TOKYO: Demand for bank lending from companies in Japan swelled in April-June, reflecting cash squeeze amid the coronavirus pandemic, a Bank of Japan survey showed Friday.
The diffusion index of corporate loan demand for major commercial banks jumped from plus 14 three months earlier to plus 59, the highest level since records began in 2000, the central bank said.
The DI represents the percentage of major banks that enjoyed stronger loan demand over the past three months minus banks that saw demand drops.
Meanwhile, the household loan demand DI tumbled from minus 7 to minus 24, the weakest reading ever, with lending substantially slowing for both home purchases and consumption at a time when bank customers tended to stay home to prevent the spread of the novel coronavirus.
The BOJ also said the outlook DI to forecast loan demand change over the next three months stood at plus 29 for companies and minus 6 for households.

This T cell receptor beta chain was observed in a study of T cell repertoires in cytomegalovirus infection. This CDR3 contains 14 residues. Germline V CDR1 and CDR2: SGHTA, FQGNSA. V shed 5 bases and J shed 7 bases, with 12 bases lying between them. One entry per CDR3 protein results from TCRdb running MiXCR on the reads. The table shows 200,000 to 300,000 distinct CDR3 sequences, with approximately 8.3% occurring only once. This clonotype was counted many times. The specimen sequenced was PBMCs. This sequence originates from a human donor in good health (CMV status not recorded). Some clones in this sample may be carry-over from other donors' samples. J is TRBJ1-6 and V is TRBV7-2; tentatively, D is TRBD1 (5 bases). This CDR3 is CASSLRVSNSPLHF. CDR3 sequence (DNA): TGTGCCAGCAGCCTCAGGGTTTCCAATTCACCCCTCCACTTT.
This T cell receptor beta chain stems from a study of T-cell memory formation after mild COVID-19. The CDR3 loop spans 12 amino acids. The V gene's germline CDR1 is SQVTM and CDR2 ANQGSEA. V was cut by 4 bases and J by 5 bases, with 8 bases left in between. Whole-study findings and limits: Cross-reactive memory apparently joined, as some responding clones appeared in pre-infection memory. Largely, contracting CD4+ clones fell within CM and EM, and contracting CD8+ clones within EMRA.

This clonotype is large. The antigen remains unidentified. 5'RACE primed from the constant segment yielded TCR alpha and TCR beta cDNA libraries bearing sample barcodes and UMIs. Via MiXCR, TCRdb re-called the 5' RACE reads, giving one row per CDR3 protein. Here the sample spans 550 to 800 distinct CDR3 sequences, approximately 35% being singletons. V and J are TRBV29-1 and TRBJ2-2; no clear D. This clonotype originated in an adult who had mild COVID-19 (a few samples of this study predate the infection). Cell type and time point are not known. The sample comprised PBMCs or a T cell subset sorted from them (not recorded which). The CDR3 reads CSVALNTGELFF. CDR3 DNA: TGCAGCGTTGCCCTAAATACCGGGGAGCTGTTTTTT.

Although the corporate demand outlook DI declined from plus 46 in the previous April report, it is still higher than plus 20 in the January 2009 report, released in the midst of a global financial crisis triggered by the collapse of U.S. investment bank Lehman Brothers in September 2008.
“Corporate loan demand is expected to remain high on the back of murky business prospects,” a BOJ official said.
The latest survey was conducted between June 9 and July 8, covering the country’s top 50 banks in terms of outstanding lending.